While I was in active rehab from workaholism addiction – you can find more on that here – I learned a new way to tell time. Recollection of the significance of that lesson is very much on my mind these days.
Ancient Greek had two words for time. One was chronos and the other kairos. Both represented very different gods.
Chronos was a god known as the ruthless father of time in the sense of the clock or calendar. He was depicted as an old man with a long beard. By myth, he feared succession and ate his children. Chronos represents quantitative time and time that is anxious about the future.
Kairos, on the other hand, was a god who represented the fleeting nature of time. His image shows him with wings on his back and feet and a scale balanced on a razor-like fulcrum in his hand. This kind of time is about the opportune thing in the exact moment, how well discernment leads to fulfilled opportunity. It is qualitative in nature. This is the Ecclesiastes kind of time and season for each thing.
What I have found is that living by kairos takes incredible effort. Chronos time is default within our society and a part of our human nature; you can’t ignore the fact that the world is driven this way. It takes discipline to deprioritize the seconds or appointments ticking by and carefully weigh things for their enduring value.
For example, chronos was my whole family getting sick over the past few weeks, combined with a scramble at work, and the resulting lack of a pause on my heart or reflective space to pray and write it all out. It led to a tired and grouchy me, quick to reply with a short word and catch myself being someone I don’t want to be. Yet recognizing the product of that chaos, kairos is the timeout on my soul. It is the checkpoint and call to attention on how to better mark boundaries and rhythm so I don’t grow cold or lose all intentionality when the unexpected comes my way at home or work.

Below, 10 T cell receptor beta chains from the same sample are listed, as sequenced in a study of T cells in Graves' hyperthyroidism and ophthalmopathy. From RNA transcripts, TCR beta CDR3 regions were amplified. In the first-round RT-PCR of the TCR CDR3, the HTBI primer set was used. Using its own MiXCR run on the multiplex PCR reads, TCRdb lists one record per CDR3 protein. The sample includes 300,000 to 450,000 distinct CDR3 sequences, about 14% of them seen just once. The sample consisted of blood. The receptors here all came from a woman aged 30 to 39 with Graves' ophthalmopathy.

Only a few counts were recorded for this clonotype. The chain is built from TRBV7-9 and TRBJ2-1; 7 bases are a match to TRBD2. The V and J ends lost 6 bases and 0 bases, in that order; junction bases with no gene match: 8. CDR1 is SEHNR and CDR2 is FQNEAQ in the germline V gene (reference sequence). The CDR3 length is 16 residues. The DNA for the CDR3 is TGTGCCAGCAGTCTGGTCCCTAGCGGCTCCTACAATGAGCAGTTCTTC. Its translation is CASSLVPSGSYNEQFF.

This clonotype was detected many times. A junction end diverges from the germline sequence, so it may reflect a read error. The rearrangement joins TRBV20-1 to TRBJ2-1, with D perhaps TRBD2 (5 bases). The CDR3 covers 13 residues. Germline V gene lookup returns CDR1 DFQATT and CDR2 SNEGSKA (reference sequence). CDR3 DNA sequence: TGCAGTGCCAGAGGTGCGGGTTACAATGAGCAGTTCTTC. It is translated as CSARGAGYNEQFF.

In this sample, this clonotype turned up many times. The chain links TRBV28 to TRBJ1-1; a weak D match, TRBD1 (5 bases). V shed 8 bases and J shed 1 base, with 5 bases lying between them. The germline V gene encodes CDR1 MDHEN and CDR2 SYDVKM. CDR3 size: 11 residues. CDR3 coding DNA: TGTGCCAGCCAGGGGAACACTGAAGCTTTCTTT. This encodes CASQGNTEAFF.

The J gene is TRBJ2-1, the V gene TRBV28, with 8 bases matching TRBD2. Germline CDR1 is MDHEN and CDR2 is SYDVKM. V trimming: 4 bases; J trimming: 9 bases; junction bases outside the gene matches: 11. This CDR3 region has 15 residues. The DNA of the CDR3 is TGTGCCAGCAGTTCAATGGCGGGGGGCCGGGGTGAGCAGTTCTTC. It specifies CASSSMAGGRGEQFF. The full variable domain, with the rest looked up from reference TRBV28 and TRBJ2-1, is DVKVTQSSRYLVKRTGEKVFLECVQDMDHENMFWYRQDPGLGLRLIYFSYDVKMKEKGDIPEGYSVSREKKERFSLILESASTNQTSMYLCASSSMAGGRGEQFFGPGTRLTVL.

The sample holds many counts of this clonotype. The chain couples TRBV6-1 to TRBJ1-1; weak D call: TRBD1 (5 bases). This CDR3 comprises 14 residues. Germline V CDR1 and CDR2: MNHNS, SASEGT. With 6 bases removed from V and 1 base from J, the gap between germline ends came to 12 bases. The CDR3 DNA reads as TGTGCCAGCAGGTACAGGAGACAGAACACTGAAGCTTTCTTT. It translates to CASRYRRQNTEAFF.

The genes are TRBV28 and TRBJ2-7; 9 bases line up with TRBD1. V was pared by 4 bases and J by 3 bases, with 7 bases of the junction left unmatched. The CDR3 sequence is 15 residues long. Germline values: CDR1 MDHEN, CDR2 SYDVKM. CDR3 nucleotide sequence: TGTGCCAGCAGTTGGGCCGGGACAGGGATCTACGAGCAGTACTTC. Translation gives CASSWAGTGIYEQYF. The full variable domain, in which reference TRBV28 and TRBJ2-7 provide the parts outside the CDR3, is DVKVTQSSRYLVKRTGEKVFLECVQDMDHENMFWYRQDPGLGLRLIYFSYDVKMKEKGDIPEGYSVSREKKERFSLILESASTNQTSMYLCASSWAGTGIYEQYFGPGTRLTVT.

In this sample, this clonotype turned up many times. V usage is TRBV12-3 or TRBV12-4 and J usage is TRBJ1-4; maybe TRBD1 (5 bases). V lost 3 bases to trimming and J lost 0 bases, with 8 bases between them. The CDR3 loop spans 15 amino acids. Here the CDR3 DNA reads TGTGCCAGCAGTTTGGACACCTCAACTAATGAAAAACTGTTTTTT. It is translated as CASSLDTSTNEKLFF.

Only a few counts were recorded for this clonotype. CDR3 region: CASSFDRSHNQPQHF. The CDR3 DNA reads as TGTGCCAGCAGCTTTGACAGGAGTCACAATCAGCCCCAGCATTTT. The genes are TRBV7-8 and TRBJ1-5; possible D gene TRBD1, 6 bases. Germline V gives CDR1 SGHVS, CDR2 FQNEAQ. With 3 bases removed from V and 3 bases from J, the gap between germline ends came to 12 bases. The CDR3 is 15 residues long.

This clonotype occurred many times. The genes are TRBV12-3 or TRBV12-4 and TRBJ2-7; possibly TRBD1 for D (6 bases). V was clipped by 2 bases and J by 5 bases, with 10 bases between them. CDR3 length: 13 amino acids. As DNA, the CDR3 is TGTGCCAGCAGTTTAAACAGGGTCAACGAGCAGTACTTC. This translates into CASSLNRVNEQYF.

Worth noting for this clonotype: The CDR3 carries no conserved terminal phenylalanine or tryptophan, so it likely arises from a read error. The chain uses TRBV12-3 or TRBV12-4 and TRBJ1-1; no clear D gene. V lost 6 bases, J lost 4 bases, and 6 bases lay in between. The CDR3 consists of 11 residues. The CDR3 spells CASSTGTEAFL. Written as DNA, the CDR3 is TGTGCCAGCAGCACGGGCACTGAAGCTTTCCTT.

I challenge myself to live by this other kind of time.
If I unconsciously allow myself to only keep chronos at this stage of life, I easily find myself eat-your-children-kind-of anxious and worried. I start to churn with thoughts about how fast these little ones grow, what I am missing or not doing well whether at home or at work, who I will become or where I will be professionally in the years when our kids have moved beyond our direct care.
For me, chronos time is very much about insecurity and grasping for things beyond my control. It calls out earthly focus.
But if I consciously and prayerfully aim to live by kairos, I find myself weighing things carefully on that razor-balanced scale in my soul. I become more sensitive to what God is trying to work into me and where I need to listen. And repent. Or what my husband or children need from me today that is different than yesterday. Or how God is currently moving in the world and inviting me to play a role.
Kairos, for me, is about letting God guide me to what merits my focus and resting in the fact that He will. It draws my thoughts to what is eternal.
All said another way, chronos time will happen whether I do anything or not. However, some things will become clear and not entirely missed only if I fight to preserve a stillness that lets me hear Him.
I may regret some things about life by the clock, but I am sure I stand to regret far more if I don’t make the effort to evaluate and discern what is God’s purpose in what is at hand. This is the essence of the journey to number my days and live by what matters most. It is and will remain my constant pursuit.
I desire that divine purpose of God be how I live my life rather than to make a god the attempt to control a commodity not mine to own.